A couple weeks prior to spring break, the University Farm led a workshop on Shiitake mushroom cultivation. A previous blog post elaborated on the skills and unity building aspect of the farm workshop, but here we want to share the step-by-step process on the mushroom cultivation with you.
Like any project, the first step requires making sure you have all the necessary equipment for the project. The necessities for Shiitake inoculation include:
White oak logs, 4-8” in diameter, approximately 3 feet long
Sawdust spawn (sawdust serves as the medium on which the mushroom spawn grow)
With these items, the inoculation process is fairly simple. It begins with drilling holes all across the surface area of each log. The holes should be drilled roughly one-and-a-half inches deep, and each log should average about fifty holes.
After drilling the holes, pack the inoculator full of sawdust mushroom spawn and use it to punch the spawn into the log. When a log has been completely packed, the holes need to be sealed to entrap the sawdust. To prevent the spawn from seeping out of the log, melt soy wax and pour it over each hole. The wax quickly dries over and prepares the logs for the next step in the cultivation process.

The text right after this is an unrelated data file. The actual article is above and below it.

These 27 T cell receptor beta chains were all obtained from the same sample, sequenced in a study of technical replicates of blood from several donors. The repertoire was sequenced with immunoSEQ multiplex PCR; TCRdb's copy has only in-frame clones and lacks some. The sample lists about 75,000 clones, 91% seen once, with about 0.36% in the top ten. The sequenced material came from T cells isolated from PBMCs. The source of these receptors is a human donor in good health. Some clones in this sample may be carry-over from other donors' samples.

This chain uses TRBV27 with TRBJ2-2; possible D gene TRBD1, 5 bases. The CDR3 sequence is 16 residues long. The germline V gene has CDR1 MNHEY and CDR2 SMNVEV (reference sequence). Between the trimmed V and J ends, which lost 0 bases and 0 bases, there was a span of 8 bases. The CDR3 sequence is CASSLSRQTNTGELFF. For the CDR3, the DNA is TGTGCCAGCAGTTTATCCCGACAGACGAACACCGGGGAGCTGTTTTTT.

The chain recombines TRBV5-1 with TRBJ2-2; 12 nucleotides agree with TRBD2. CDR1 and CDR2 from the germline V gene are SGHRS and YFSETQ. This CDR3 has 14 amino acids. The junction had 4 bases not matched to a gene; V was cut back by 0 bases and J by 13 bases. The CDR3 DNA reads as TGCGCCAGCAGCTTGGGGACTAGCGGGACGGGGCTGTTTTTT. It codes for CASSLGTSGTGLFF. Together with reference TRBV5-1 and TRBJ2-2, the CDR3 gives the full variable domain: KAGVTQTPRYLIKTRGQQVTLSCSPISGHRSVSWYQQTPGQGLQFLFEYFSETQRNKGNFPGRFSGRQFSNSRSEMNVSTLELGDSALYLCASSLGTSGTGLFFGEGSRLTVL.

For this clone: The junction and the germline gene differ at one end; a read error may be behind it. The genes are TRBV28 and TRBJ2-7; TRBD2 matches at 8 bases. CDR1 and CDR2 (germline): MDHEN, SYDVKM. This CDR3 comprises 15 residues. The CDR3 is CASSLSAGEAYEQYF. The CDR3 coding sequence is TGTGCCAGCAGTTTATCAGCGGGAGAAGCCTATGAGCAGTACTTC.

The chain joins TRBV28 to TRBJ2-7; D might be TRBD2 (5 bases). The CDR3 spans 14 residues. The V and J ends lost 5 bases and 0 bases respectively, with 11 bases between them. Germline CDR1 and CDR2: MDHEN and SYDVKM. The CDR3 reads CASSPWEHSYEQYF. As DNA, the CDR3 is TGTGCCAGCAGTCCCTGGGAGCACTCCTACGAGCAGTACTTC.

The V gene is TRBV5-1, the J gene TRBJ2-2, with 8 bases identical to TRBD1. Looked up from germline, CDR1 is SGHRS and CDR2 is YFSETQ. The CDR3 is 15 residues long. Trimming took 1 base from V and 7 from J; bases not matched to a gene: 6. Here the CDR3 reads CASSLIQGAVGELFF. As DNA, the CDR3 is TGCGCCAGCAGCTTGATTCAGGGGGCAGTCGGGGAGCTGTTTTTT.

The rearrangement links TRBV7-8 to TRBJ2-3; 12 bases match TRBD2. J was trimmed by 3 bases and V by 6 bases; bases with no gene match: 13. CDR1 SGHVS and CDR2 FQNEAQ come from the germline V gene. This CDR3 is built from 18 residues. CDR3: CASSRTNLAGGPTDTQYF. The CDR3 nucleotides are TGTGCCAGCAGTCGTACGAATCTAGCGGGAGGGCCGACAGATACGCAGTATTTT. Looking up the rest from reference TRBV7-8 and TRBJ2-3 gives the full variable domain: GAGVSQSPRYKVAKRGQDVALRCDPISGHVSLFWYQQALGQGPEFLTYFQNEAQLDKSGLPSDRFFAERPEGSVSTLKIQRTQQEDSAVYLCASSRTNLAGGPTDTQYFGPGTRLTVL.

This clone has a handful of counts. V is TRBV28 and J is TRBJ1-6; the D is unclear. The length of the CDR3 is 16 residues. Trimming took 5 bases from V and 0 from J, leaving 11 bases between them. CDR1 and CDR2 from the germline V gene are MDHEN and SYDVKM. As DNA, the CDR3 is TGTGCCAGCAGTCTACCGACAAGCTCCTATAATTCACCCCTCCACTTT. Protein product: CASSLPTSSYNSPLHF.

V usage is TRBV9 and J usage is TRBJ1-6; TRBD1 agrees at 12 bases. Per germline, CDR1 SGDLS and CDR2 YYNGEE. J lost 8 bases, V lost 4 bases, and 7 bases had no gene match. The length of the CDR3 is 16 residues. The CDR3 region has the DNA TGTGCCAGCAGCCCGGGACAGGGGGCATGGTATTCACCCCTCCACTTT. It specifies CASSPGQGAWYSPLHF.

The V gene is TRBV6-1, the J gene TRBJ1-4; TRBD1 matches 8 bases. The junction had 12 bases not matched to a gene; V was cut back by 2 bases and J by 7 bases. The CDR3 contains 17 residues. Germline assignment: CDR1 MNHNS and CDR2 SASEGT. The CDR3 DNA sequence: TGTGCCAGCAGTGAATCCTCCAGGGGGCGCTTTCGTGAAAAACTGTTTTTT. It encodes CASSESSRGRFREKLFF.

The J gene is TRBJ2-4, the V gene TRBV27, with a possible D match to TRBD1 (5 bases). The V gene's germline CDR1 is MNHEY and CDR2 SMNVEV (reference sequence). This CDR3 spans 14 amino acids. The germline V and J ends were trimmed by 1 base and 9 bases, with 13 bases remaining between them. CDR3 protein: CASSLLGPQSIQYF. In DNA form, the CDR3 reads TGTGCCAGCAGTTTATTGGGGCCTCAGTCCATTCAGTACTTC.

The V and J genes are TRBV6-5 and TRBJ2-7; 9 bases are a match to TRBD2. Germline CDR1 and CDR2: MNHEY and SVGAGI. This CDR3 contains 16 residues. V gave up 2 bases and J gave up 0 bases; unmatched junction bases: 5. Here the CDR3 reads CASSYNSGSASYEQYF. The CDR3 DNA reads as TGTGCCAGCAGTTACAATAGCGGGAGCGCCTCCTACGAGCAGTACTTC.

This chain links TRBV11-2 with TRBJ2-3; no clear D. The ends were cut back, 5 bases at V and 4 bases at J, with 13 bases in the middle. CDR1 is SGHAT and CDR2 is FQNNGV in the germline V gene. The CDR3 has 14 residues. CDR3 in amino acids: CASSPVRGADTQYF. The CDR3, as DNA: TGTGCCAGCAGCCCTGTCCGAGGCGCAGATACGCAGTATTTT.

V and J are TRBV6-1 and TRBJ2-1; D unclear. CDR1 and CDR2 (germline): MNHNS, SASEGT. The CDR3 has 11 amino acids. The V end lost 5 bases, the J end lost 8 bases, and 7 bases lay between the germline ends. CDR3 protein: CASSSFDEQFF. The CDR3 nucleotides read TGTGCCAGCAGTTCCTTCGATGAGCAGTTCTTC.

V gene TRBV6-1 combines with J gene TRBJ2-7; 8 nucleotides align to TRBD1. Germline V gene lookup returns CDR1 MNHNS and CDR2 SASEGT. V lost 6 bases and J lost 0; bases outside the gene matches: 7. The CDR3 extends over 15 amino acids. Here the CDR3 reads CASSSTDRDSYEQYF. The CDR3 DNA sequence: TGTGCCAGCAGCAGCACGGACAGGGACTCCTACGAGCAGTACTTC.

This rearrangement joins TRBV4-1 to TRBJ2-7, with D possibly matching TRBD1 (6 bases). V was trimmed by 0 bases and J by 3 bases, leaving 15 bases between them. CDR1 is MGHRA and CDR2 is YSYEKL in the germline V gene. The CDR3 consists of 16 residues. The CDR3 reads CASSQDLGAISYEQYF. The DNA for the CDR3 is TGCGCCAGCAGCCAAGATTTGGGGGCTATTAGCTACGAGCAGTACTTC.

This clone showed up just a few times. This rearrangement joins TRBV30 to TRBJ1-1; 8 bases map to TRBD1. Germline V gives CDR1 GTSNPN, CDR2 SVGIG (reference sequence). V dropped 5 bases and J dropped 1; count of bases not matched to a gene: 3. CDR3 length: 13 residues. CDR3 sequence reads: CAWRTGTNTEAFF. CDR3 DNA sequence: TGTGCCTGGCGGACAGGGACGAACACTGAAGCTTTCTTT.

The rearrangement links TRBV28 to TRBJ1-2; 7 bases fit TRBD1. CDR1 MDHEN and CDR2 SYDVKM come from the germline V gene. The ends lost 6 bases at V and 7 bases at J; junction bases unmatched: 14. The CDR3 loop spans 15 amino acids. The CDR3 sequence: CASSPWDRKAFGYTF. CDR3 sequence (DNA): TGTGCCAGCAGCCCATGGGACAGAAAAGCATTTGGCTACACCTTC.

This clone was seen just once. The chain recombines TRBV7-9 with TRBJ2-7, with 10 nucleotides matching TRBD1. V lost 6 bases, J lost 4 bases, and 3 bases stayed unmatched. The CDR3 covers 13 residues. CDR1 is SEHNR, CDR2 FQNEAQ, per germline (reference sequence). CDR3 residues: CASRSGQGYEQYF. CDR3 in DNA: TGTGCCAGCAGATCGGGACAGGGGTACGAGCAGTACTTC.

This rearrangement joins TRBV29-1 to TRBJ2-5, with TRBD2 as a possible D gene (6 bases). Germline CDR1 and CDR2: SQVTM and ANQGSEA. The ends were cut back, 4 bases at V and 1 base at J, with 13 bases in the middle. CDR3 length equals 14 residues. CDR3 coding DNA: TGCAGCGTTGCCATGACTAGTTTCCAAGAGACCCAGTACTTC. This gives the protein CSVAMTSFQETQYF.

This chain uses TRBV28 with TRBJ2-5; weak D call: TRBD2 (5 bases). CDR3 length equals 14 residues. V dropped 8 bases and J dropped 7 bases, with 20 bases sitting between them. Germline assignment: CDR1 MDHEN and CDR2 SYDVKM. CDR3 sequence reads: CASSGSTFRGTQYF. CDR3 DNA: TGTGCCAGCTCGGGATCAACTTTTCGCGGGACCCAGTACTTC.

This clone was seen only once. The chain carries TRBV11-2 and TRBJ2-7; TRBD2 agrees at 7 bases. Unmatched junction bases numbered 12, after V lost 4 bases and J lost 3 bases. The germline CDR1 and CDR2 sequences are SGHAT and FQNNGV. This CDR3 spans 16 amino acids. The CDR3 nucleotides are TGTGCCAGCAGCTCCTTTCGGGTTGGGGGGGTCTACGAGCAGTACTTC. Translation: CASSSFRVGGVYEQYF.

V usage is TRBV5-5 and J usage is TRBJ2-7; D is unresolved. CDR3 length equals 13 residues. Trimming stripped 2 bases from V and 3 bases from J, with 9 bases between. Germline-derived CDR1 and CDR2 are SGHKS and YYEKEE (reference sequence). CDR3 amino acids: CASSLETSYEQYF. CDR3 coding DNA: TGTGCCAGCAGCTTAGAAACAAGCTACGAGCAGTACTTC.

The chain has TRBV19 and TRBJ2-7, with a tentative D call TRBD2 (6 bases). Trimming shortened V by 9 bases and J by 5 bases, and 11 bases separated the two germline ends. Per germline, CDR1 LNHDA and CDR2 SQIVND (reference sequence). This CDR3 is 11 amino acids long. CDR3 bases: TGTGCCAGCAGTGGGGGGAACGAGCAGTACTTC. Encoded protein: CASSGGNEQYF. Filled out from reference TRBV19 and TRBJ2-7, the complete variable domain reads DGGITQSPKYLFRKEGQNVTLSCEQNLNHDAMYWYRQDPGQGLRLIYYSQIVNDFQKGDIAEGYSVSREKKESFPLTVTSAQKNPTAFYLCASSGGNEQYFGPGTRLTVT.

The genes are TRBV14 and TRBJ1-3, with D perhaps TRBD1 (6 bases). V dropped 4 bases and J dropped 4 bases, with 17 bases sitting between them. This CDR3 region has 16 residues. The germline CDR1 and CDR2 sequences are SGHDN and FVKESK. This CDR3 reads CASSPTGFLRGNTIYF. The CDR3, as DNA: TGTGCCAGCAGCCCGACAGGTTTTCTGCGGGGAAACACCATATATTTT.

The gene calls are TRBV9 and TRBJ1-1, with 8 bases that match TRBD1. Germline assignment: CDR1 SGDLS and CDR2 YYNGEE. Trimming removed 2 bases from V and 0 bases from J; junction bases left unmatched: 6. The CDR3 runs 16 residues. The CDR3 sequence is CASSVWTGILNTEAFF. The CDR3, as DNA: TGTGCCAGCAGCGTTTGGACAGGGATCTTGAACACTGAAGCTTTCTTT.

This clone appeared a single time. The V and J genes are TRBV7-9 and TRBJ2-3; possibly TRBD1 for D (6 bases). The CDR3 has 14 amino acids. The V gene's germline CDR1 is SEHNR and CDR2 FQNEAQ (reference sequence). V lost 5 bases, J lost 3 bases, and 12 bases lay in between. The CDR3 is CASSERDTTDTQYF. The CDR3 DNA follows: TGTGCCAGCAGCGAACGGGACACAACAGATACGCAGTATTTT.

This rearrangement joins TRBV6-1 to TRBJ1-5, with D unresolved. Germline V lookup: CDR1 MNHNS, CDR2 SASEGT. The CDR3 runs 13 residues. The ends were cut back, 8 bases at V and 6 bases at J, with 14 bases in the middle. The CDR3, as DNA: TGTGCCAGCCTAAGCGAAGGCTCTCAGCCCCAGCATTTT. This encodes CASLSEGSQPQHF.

When the logs have been packed and sealed, the mushroom spawn must incubate in a fertile and shady location. Experts recommend stacking your logs so that the logs of each consecutive level are perpendicular to the logs directly above and below them. This method, called crib-stacking, keeps the logs in place and helps incubation process. You also want to keep them off the ground; placing the logs on wooden pallets is a good way to do so. Depending on the location, you may have to provide artificial shade for your logs with a canopy or by other means if necessary.
Moisture level is also an important element for the growth of the fungus. Logs must maintain a minimum moisture content of 25%, but ideally they will hover around a 35% moisture content. Michael suggests, “Schedule manual saturation for twelve hours every eight weeks during the incubation period to prolong the harvesting process. This makes it better—more even and consistent—for the mushrooms instead of waiting on the rain.” Michael also suggests having enough logs to break into eight groups: soak one group each week, then let that group set until it rotates through the cycle and is ready to be soaked again eight weeks later. This cycle typically lasts for about six months, until the fungus completely colonizes the log.
Next up is harvesting, but you should come to our workshop for that! Follow our Facebook to watch for the event. Hope to see you then!
Feature image credit: freefoodimages.com